Like a forest under water

Global warming and ocean acidification are endangering the coral reef habitat that is home to many species. However, stony corals are able to react to climate change and put up defences against it.

	Die tropischen Korallenriffe erstrecken sich kilometerweit entlang des Äquators und bieten unzähligen Tieren und Pflanzen einen Lebensraum.</div>
The tropical coral reefs stretch over many miles along the equator and provide a habitat for countless animals and plants. 
© Fabian Gösser

Yellow, green, blue, purple, pink – the miniature coral reef in the aquarium lab run by Professor Ralph Tollrian’s Department of Animal Ecology, Evolution and Biodiversity is reminiscent of a colourful tropical rainforest underwater. Here, PhD student Fabian Gösser, together with Dr. Maximilian Schweinsberg, is researching the reactions of stony corals to environmental changes, such as the rise in sea temperature. Gösser is primarily interested in the phenomenon of polyp bailout, i.e. the expulsion of small, bud-like individual corals, the so-called polyps. Under stress, the colony of polyps that form a stony coral dissolves. The individual polyps detach, settle elsewhere and can form new coral colonies. The phenomenon of polyp bailout has been little studied so far – and neither has the potential of this reaction for the survival of the reefs.

The coral reef habitat

Stony corals are members of the cnidarians and can form calcareous skeletons. “This is how they are able to set up massive structures and enormous reefs,” explains RUB biologist Fabian Gösser. Probably the best-known reef is the Great Barrier Reef, which stretches some 2,300 kilometres along the Australian coast. Such reefs provide a unique marine habitat for countless species. “This place is bursting with life. The corals form a highly interconnected community with many other living creatures, with many direct interdependencies and short nutrient cycles,” as the PhD student explains what makes coral reefs so fascinating. The symbiosis between algae and corals is particularly impressive. For example, small, unicellular algae from the dinoflagellate group live in the stony corals and help them secrete their calcium carbonate skeleton. “The corals offer these algae not only a protected habitat, but also CO2 and nutrients. In return, the algae supply the corals with photosynthesis products such as sugar and lipids,” as Gösser outlines the symbiotic interaction.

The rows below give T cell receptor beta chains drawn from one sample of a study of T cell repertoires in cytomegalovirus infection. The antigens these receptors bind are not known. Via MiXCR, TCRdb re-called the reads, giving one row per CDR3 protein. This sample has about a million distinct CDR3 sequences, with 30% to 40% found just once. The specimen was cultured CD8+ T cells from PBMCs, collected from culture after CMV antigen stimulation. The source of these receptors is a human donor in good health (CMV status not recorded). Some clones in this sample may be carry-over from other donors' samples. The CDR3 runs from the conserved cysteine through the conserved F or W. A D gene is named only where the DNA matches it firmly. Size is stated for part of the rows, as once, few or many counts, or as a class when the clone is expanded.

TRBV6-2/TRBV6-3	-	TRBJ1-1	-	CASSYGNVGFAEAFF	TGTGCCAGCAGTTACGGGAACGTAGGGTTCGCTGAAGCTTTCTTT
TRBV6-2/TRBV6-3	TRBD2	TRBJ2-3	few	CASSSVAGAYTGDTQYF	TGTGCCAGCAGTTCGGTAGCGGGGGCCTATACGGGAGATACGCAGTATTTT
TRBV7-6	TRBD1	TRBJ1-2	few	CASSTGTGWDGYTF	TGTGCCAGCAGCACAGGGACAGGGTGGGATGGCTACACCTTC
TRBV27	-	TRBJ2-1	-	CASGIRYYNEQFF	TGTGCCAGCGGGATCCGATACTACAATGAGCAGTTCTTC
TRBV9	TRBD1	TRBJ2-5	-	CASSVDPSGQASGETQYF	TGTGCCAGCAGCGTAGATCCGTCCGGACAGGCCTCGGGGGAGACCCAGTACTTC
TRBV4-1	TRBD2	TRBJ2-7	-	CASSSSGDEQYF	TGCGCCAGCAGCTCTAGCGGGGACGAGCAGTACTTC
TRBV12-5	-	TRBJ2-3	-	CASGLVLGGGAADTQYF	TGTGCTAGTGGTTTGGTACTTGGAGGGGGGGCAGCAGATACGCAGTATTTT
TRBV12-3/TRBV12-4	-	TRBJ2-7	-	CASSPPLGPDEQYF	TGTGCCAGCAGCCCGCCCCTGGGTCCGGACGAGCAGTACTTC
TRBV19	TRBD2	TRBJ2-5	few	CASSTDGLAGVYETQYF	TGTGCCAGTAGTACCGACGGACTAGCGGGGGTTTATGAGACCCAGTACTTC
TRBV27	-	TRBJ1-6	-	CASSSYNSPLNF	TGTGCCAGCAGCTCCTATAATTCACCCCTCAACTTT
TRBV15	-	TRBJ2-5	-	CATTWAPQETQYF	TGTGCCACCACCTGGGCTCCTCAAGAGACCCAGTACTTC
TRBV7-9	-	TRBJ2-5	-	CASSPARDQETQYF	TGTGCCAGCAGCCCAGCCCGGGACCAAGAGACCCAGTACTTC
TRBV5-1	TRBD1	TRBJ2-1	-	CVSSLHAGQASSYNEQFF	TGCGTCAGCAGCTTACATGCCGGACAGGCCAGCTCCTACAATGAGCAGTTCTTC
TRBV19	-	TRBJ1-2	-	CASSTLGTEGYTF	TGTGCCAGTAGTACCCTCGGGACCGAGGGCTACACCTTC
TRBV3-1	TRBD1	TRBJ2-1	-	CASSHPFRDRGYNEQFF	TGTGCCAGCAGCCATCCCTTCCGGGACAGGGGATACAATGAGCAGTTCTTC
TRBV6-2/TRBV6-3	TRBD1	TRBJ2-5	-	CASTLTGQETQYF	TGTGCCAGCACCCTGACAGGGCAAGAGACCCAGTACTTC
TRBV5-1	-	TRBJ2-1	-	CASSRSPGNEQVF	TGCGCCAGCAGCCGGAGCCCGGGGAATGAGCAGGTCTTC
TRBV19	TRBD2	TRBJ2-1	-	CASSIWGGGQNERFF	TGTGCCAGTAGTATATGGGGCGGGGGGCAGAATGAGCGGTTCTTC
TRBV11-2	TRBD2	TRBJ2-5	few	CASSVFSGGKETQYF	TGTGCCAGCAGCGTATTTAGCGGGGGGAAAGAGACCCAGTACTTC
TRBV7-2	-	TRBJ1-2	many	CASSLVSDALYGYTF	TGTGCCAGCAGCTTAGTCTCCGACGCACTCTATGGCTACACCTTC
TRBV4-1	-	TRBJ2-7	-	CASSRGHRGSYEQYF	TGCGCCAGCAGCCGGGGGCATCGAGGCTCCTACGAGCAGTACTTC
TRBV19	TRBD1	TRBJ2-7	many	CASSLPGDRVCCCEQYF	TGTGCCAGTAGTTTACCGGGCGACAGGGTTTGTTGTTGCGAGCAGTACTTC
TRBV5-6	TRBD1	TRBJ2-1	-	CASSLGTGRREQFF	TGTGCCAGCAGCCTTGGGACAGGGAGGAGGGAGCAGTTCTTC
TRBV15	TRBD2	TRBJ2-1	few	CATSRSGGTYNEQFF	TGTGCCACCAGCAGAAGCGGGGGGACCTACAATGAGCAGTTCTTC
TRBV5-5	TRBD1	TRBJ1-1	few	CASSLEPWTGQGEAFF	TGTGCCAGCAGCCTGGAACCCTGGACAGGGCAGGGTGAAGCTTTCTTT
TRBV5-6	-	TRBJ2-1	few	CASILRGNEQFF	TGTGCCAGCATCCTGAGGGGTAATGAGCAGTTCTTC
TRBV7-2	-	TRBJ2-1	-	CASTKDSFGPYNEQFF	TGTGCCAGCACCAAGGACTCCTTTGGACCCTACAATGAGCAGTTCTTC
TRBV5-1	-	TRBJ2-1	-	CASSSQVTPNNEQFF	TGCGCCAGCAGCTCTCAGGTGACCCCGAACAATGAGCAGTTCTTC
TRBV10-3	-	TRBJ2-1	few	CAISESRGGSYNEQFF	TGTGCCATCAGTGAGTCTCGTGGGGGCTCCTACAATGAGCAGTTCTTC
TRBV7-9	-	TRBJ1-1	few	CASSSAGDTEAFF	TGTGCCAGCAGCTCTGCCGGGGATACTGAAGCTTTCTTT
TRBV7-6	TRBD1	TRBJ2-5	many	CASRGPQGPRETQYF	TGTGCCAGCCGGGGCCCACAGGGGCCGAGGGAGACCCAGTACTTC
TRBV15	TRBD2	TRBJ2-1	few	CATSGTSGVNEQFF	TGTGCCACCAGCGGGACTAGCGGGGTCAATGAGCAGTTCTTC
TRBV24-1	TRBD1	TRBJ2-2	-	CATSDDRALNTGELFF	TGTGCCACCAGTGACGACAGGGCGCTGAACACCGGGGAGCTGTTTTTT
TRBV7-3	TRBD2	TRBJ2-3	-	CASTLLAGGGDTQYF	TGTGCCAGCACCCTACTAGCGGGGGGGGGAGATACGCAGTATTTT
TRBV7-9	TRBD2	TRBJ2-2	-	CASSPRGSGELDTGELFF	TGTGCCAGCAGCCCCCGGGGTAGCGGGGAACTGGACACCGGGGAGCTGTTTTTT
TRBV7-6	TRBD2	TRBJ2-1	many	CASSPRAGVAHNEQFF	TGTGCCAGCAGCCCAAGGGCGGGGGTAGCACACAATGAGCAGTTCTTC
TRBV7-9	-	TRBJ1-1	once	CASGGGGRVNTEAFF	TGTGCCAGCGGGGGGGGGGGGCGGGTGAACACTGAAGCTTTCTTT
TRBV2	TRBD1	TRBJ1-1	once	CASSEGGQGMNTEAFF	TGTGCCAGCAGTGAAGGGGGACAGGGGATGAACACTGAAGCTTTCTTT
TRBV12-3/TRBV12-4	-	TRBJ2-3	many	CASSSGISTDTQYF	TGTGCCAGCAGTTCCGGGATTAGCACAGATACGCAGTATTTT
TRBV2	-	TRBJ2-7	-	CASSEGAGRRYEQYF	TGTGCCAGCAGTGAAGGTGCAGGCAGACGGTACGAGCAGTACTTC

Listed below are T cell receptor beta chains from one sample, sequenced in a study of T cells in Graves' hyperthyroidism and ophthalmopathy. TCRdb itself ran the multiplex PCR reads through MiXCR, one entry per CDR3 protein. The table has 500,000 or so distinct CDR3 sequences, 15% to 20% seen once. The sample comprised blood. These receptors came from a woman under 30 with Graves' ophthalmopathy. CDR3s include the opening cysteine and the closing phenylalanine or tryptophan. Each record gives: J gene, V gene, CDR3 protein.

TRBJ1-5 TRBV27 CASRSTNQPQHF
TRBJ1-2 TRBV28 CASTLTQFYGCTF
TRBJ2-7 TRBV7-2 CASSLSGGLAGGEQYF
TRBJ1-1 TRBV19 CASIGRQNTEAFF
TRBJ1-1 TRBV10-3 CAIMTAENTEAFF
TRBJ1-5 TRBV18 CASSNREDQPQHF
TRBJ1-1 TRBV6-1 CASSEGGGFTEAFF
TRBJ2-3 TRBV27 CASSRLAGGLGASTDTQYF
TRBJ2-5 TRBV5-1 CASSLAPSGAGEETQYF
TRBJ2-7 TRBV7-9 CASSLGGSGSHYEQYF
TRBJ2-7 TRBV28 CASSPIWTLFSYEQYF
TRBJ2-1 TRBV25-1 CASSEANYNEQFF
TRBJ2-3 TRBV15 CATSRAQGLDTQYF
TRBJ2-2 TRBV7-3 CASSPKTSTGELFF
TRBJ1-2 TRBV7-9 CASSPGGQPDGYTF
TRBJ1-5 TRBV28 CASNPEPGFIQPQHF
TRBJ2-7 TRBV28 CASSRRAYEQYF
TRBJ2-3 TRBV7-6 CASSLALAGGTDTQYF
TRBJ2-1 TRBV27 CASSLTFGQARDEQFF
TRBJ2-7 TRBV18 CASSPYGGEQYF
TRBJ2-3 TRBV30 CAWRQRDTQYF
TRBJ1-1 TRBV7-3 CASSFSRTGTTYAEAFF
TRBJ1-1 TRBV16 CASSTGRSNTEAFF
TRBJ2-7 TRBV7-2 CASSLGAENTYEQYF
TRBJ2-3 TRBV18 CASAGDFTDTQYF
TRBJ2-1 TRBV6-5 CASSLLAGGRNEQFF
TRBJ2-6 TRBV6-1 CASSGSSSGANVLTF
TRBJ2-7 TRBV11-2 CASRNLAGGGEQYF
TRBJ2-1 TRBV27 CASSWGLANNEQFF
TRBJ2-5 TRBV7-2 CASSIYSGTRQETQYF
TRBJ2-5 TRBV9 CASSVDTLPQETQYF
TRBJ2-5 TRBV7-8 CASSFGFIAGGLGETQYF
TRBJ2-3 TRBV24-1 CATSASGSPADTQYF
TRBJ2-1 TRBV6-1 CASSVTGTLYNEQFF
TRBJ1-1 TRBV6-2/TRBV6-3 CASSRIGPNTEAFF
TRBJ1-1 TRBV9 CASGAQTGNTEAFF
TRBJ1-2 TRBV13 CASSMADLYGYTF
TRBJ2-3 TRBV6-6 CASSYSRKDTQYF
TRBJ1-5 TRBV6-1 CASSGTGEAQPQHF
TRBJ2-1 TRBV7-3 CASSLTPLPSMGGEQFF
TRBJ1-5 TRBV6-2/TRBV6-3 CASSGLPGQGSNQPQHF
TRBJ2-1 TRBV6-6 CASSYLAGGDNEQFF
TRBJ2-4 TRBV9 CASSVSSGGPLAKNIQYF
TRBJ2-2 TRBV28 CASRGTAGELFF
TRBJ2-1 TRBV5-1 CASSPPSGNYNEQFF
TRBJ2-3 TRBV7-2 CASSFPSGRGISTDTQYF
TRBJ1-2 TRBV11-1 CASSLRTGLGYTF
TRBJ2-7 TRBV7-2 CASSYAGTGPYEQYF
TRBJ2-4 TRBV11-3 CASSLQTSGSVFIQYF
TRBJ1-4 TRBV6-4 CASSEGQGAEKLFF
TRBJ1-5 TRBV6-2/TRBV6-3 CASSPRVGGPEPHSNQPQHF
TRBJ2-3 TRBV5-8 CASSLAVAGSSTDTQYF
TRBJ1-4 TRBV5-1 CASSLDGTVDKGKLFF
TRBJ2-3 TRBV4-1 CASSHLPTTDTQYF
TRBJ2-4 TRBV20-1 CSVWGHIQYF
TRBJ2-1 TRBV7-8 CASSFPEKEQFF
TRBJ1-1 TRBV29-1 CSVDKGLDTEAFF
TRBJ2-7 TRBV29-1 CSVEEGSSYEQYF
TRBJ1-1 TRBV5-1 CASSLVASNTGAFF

Coral bleaching

The fact that the marine habitat is likewise affected by climate change has long been established. In the summer months, marine biologists are already observing how the rising water temperature leads to global coral bleaching. If temperatures remain high, corals die. “The rise in temperature disrupts the symbiosis between corals and algae. When the algae responsible for the colouration of the corals die, the corals take on a white, pale appearance. The corals can’t survive this in the long run. If they die, other reef organisms die with them,” as Gösser elaborates the consequences of climate change.

Ocean acidification leads to coral bleaching.
© Fabian Gösser

But it is not only the heat that worries scientists. For example, the increase in CO2 levels in the ocean renders calcification more difficult. “The absorption of atmospheric CO2 has led to acidification of the oceans. The pH value of the oceans has decreased measurably in recent years,” explains the RUB researcher. This process also affects the corals. “It’s more difficult for them to secrete calcium carbonate, which dissolves much more easily at lower pH values. Researchers have observed how the skeletons of some coral species have become more porous and growth rates have decreased,” Gösser continues. The diversity of coral species on certain reefs has also decreased. “We very much expect to lose coral reefs in their current form if global warming continues at this rate,” says the biologist, citing the prevailing expert opinion. “If stony corals die out, many reef organisms, such as richly coloured fish, will also disappear. This is already evident on reefs suffering from this phenomenon.”

Corals under stress

The Bochum-based research team wants to understand the corals’ reactions to climate change in detail. To this end, they are conducting experiments in their research tanks by varying temperature, CO2, partial pressure and salinity.

Original publication

Maximilian Schweinsberg, Fabian Gösser, Ralph Tollrian: The history, biological relevance, and potential applications for polyp bailout in corals, in: Ecology and Evolution, 2021, DOI: 10.1002/ece3.7740

Ruhr-Universität Bochum (RUB), 12 November 2021. Press release.

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